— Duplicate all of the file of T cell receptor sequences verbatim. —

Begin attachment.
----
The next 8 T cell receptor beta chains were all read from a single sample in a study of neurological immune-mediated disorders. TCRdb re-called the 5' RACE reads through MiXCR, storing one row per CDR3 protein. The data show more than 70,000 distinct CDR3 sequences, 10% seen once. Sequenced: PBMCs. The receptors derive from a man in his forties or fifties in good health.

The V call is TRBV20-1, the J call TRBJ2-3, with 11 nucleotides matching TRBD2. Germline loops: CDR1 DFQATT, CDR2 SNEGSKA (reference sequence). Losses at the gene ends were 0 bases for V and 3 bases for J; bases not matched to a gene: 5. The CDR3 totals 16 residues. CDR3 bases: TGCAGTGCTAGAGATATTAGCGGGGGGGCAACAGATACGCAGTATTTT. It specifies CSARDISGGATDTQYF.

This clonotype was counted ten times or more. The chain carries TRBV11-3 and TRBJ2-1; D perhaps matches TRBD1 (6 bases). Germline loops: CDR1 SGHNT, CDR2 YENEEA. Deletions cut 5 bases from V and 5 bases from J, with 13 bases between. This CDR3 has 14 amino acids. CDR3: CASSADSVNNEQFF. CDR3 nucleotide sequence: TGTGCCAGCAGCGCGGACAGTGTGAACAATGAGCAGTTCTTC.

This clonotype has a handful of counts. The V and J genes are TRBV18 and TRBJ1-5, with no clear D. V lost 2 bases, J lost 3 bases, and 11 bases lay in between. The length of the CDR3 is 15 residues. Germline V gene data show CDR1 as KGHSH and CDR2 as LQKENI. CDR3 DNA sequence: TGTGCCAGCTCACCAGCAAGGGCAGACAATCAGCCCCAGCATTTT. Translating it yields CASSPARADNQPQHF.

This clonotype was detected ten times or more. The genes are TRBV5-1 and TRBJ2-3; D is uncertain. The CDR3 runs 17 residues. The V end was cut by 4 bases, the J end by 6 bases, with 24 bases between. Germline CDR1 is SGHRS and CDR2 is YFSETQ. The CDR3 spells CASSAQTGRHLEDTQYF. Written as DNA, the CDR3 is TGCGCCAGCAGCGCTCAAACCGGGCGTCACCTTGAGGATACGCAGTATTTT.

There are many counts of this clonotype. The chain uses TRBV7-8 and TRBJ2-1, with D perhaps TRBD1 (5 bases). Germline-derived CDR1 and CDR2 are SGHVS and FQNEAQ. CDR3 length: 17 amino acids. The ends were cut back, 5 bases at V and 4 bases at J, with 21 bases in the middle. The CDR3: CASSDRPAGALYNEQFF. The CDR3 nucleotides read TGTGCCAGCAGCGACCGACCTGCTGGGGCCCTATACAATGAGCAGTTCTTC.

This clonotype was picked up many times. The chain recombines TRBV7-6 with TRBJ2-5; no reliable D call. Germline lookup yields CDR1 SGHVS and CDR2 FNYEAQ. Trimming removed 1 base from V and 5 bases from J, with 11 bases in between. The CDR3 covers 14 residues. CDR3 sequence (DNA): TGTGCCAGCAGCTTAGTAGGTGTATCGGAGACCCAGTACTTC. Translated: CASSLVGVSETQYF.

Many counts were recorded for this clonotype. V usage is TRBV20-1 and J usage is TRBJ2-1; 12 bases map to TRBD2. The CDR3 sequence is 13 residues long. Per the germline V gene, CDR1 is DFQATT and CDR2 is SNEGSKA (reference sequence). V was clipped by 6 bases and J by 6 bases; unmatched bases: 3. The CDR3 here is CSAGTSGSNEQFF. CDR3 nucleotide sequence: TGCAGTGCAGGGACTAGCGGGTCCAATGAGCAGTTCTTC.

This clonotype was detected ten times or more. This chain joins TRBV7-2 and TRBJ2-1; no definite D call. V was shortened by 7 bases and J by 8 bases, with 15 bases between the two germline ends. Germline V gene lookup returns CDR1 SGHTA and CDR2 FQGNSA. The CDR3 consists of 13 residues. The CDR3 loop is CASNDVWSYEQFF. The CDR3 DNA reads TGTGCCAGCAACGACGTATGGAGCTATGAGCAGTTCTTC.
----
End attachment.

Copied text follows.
The next 8 T cell receptor beta chains were all read from a single sample in a study of neurological immune-mediated disorders. TCRdb re-called the 5' RACE reads through MiXCR, storing one row per CDR3 protein. The data show more than 70,000 distinct CDR3 sequences, 10% seen once. Sequenced: PBMCs. The receptors derive from a man in his forties or fifties in good health.

The V call is TRBV20-1, the J call TRBJ2-3, with 11 nucleotides matching TRBD2. Germline loops: CDR1 DFQATT, CDR2 SNEGSKA (reference sequence). Losses at the gene ends were 0 bases for V and 3 bases for J; bases not matched to a gene: 5. The CDR3 totals 16 residues. CDR3 bases: TGCAGTGCTAGAGATATTAGCGGGGGGGCAACAGATACGCAGTATTTT. It specifies CSARDISGGATDTQYF.

This clonotype was counted ten times or more. The chain carries TRBV11-3 and TRBJ2-1; D perhaps matches TRBD1 (6 bases). Germline loops: CDR1 SGHNT, CDR2 YENEEA. Deletions cut 5 bases from V and 5 bases from J, with 13 bases between. This CDR3 has 14 amino acids. CDR3: CASSADSVNNEQFF. CDR3 nucleotide sequence: TGTGCCAGCAGCGCGGACAGTGTGAACAATGAGCAGTTCTTC.

This clonotype has a handful of counts. The V and J genes are TRBV18 and TRBJ1-5, with no clear D. V lost 2 bases, J lost 3 bases, and 11 bases lay in between. The length of the CDR3 is 15 residues. Germline V gene data show CDR1 as KGHSH and CDR2 as LQKENI. CDR3 DNA sequence: TGTGCCAGCTCACCAGCAAGGGCAGACAATCAGCCCCAGCATTTT. Translating it yields CASSPARADNQPQHF.

This clonotype was detected ten times or more. The genes are TRBV5-1 and TRBJ2-3; D is uncertain. The CDR3 runs 17 residues. The V end was cut by 4 bases, the J end by 6 bases, with 24 bases between. Germline CDR1 is SGHRS and CDR2 is YFSETQ. The CDR3 spells CASSAQTGRHLEDTQYF. Written as DNA, the CDR3 is TGCGCCAGCAGCGCTCAAACCGGGCGTCACCTTGAGGATACGCAGTATTTT.

There are many counts of this clonotype. The chain uses TRBV7-8 and TRBJ2-1, with D perhaps TRBD1 (5 bases). Germline-derived CDR1 and CDR2 are SGHVS and FQNEAQ. CDR3 length: 17 amino acids. The ends were cut back, 5 bases at V and 4 bases at J, with 21 bases in the middle. The CDR3: CASSDRPAGALYNEQFF. The CDR3 nucleotides read TGTGCCAGCAGCGACCGACCTGCTGGGGCCCTATACAATGAGCAGTTCTTC.

This clonotype was picked up many times. The chain recombines TRBV7-6 with TRBJ2-5; no reliable D call. Germline lookup yields CDR1 SGHVS and CDR2 FNYEAQ. Trimming removed 1 base from V and 5 bases from J, with 11 bases in between. The CDR3 covers 14 residues. CDR3 sequence (DNA): TGTGCCAGCAGCTTAGTAGGTGTATCGGAGACCCAGTACTTC. Translated: CASSLVGVSETQYF.

Many counts were recorded for this clonotype. V usage is TRBV20-1 and J usage is TRBJ2-1; 12 bases map to TRBD2. The CDR3 sequence is 13 residues long. Per the germline V gene, CDR1 is DFQATT and CDR2 is SNEGSKA (reference sequence). V was clipped by 6 bases and J by 6 bases; unmatched bases: 3. The CDR3 here is CSAGTSGSNEQFF. CDR3 nucleotide sequence: TGCAGTGCAGGGACTAGCGGGTCCAATGAGCAGTTCTTC.

This clonotype was detected ten times or more. This chain joins TRBV7-2 and TRBJ2-1; no definite D call. V was shortened by 7 bases and J by 8 bases, with 15 bases between the two germline ends. Germline V gene lookup returns CDR1 SGHTA and CDR2 FQGNSA. The CDR3 consists of 13 residues. The CDR3 loop is CASNDVWSYEQFF. The CDR3 DNA reads TGTGCCAGCAACGACGTATGGAGCTATGAGCAGTTCTTC.